Hepatitis B,C Liver's inflamation


The liver is the largest organ in the body, occupying the entire upper right quadrant of the abdomen. It performs over 500 vital functions. It processes all of the nutrients the body requires, including proteins, glucose, vitamins, and fats. The liver manufactures bile, the greenish fluid stored in the gall bladder that helps digest fats. One of the liver's major contributions to life is to render harmless potentially toxic substances, including alcohol, ammonia, nicotine, drugs, and harmful by-products of digestion. Old red blood cells are removed from the blood by the liver and spleen, and the iron is cycled to the bone marrow to make new ones. Damage to the liver can impair these and many other processes. Hepatitis is a disorder in which viruses or other mechanisms produce inflammation in liver cells, resulting in their injury or destruction. In most cases this inflammatory process is triggered when the immune system fights off infections caused by viruses. It can also be caused, however, by an overactive immune system that attacks its own liver cells. Inflammation of the liver can also occur from medical problems, drugs, alcoholism, chemicals, and environmental toxins. Hepatitis varies in severity from a self-limited condition with total recovery to a life-threatening or life-long disease.

Experts define hepatitis as short-term (acute hepatitis) or prolonged (chronic hepatitis). In some cases, acute hepatitis develops into a chronic condition, but chronic hepatitis can also occur on its own. Although chronic hepatitis is generally the more serious condition, patients having either condition can experience varying degrees of severity.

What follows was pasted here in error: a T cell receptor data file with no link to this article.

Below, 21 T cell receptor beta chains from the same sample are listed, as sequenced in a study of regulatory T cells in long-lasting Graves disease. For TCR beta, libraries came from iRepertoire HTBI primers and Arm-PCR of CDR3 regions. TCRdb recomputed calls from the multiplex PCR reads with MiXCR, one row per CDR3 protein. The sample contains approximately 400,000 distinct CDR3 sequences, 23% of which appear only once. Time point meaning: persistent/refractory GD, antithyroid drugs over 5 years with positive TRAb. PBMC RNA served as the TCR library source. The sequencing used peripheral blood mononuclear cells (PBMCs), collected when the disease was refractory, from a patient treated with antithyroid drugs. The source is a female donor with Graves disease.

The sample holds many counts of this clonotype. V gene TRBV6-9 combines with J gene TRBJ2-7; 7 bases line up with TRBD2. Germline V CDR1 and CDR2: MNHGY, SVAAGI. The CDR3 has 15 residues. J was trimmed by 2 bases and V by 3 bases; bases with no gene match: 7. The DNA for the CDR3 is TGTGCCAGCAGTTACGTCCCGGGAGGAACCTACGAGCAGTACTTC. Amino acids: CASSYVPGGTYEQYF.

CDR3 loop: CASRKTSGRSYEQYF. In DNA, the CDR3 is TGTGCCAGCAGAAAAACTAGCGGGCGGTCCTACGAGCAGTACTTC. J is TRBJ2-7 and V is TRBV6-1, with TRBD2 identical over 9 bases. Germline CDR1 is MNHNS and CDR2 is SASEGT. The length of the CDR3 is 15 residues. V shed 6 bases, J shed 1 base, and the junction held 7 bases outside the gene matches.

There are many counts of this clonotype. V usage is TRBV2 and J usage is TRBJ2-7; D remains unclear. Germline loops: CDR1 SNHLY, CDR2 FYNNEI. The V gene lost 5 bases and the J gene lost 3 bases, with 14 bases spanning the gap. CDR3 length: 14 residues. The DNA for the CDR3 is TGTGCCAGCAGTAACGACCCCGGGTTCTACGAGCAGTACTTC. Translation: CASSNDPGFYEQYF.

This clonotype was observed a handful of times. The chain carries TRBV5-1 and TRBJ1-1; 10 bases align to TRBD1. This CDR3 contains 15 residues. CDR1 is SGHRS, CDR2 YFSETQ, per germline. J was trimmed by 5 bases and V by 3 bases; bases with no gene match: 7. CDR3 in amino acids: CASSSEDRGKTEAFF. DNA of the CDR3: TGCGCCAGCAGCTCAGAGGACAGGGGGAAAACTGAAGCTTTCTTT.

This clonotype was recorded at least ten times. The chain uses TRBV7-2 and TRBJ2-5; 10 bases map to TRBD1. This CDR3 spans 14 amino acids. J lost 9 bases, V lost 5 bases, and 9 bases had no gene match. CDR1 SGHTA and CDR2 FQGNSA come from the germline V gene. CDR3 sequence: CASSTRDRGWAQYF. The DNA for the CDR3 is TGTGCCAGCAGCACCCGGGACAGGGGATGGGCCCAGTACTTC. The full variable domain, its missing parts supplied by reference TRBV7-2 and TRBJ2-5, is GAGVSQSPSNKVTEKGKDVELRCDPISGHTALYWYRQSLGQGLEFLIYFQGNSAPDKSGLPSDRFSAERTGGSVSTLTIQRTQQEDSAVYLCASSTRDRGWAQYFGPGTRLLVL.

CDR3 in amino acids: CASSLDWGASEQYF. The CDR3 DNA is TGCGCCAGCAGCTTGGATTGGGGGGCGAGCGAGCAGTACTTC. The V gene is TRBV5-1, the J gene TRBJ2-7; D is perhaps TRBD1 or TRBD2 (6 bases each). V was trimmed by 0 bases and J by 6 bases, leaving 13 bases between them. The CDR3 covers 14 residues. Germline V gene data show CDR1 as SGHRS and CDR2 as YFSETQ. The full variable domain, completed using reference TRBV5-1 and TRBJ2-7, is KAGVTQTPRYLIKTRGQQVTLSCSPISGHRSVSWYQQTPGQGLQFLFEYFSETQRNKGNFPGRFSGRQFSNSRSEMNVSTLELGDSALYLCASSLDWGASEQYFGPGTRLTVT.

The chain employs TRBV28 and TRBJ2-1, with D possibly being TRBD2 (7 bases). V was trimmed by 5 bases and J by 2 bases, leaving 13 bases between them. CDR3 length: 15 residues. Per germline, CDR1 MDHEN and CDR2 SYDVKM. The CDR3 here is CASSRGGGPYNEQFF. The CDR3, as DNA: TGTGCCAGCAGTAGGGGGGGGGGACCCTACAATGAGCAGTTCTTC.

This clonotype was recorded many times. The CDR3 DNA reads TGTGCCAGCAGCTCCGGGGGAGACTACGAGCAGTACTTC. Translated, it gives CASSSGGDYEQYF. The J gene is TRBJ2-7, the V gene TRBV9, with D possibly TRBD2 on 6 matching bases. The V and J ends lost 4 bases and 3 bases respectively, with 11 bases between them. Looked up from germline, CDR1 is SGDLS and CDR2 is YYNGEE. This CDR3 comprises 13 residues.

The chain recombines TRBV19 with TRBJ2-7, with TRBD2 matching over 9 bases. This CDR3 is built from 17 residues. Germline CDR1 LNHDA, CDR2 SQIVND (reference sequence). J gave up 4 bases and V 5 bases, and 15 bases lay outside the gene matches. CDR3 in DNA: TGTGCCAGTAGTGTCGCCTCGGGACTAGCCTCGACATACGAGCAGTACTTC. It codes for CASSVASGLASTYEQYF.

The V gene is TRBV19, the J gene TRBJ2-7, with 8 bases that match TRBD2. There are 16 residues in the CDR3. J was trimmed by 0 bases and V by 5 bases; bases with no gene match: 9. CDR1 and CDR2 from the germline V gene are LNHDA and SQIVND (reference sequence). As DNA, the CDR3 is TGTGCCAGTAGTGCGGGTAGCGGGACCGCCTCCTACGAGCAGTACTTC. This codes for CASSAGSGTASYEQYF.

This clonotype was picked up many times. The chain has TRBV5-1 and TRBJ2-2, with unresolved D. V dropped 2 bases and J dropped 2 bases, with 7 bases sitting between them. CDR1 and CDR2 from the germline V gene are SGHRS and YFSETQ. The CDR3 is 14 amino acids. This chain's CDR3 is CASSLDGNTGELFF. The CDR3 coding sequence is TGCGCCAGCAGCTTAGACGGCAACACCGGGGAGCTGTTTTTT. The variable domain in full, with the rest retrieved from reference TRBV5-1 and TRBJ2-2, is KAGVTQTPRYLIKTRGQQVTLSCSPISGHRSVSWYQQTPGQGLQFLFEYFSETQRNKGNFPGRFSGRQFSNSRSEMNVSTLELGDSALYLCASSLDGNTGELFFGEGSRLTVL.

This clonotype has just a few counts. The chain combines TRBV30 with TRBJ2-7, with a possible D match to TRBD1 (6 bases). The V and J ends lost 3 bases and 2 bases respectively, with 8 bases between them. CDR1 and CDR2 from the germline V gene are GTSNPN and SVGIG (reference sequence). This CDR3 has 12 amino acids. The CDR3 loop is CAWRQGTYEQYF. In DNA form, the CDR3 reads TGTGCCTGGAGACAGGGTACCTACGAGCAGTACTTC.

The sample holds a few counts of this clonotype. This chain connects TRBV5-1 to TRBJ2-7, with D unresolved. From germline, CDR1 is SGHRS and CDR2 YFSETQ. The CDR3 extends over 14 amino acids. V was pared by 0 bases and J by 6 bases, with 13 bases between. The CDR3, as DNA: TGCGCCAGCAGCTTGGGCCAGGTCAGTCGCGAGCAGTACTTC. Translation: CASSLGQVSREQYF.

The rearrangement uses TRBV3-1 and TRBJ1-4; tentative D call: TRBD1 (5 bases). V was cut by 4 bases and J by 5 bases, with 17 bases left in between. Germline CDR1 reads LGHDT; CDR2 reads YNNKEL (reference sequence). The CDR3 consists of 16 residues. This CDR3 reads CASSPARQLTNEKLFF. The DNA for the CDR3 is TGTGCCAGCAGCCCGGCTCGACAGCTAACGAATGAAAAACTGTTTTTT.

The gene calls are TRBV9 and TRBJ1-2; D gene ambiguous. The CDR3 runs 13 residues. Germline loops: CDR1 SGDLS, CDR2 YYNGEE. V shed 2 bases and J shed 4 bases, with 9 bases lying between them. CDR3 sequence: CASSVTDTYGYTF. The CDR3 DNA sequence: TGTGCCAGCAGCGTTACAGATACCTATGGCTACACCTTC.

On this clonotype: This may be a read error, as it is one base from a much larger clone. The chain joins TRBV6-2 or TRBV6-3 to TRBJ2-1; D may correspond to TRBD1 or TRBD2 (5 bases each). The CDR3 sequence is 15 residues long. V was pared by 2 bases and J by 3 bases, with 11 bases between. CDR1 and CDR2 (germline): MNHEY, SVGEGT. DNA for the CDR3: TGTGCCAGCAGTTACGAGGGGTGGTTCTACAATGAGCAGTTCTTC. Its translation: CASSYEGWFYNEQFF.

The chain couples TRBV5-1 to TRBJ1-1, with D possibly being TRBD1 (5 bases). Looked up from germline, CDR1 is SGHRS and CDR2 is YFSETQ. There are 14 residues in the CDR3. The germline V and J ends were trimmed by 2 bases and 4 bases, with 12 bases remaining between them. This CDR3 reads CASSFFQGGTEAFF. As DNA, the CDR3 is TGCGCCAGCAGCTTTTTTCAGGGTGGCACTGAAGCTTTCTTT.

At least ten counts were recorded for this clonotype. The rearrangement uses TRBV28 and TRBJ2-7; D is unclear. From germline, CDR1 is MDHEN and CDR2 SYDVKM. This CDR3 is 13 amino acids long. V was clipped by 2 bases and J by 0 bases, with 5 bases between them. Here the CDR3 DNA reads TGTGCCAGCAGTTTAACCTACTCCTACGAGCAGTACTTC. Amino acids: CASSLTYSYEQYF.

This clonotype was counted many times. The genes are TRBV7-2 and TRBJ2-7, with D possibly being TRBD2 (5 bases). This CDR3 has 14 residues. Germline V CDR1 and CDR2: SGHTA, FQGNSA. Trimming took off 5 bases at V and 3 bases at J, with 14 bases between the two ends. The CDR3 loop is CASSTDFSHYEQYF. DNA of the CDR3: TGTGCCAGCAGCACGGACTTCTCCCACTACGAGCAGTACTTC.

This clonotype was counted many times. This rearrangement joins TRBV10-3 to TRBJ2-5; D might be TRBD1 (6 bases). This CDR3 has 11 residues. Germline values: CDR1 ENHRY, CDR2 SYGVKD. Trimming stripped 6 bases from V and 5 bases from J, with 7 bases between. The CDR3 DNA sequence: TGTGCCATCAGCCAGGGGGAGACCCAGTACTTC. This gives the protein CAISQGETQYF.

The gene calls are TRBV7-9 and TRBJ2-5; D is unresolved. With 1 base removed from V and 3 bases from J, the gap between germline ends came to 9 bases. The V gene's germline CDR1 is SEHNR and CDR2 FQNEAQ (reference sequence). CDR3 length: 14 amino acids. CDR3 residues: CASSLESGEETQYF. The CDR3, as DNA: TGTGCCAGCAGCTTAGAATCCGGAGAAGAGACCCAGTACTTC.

Acute Hepatitis

Acute hepatitis can begin suddenly or gradually, but it has a limited course and rarely lasts beyond one or two months. Usually there are only spotty liver cell damage and evidence of immune system activity, but on rare occasions, acute hepatitis can cause severe -- even life-threatening -- liver damage.

Chronic Hepatitis

The chronic forms of hepatitis persist for prolonged periods. Experts usually categorize chronic hepatitis as either (1) chronic persistent or (2) chronic active hepatitis.

Chronic Persistent Hepatitis

Chronic persistent hepatitis is usually mild and nonprogressive or slowly progressive, causing limited damage to the liver. Cell injury in such cases is usually limited to the region of portal tracts, which contains vessels that carry blood to the liver from the digestive tract. In some cases, however, more extensive liver damage can occur over long periods of time and progress to chronic active hepatitis.

Chronic Active Hepatitis

If damage to the liver is extensive and cell injury occurs beyond the portal tract, chronic active hepatitis can develop. Significant liver damage has usually occurred by this time. Liver cells are destroyed between the portal tract and the central veins in the liver, and progressive cell damage can build a layer of scar tissue over the liver, resulting in the condition known as cirrhosis. In such cases, the entire liver is threatened with malfunction and failure.